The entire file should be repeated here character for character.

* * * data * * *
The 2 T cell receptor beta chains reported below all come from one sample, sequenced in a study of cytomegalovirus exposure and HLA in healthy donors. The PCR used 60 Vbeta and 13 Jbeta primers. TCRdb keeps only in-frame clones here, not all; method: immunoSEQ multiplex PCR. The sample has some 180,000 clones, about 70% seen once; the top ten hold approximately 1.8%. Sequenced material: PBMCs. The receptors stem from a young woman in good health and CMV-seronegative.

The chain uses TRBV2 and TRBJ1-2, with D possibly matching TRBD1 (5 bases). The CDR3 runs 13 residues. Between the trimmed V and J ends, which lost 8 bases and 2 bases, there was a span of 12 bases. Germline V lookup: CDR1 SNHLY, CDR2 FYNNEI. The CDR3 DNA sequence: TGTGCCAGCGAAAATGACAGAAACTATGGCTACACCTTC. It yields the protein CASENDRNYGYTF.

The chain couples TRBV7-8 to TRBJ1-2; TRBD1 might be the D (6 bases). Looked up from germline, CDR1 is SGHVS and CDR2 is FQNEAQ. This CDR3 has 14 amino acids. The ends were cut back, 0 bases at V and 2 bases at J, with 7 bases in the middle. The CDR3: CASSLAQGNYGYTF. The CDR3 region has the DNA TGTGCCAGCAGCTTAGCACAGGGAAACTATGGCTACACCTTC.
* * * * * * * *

The 2 T cell receptor beta chains reported below all come from one sample, sequenced in a study of cytomegalovirus exposure and HLA in healthy donors. The PCR used 60 Vbeta and 13 Jbeta primers. TCRdb keeps only in-frame clones here, not all; method: immunoSEQ multiplex PCR. The sample has some 180,000 clones, about 70% seen once; the top ten hold approximately 1.8%. Sequenced material: PBMCs. The receptors stem from a young woman in good health and CMV-seronegative.

The chain uses TRBV2 and TRBJ1-2, with D possibly matching TRBD1 (5 bases). The CDR3 runs 13 residues. Between the trimmed V and J ends, which lost 8 bases and 2 bases, there was a span of 12 bases. Germline V lookup: CDR1 SNHLY, CDR2 FYNNEI. The CDR3 DNA sequence: TGTGCCAGCGAAAATGACAGAAACTATGGCTACACCTTC. It yields the protein CASENDRNYGYTF.

The chain couples TRBV7-8 to TRBJ1-2; TRBD1 might be the D (6 bases). Looked up from germline, CDR1 is SGHVS and CDR2 is FQNEAQ. This CDR3 has 14 amino acids. The ends were cut back, 0 bases at V and 2 bases at J, with 7 bases in the middle. The CDR3: CASSLAQGNYGYTF. The CDR3 region has the DNA TGTGCCAGCAGCTTAGCACAGGGAAACTATGGCTACACCTTC.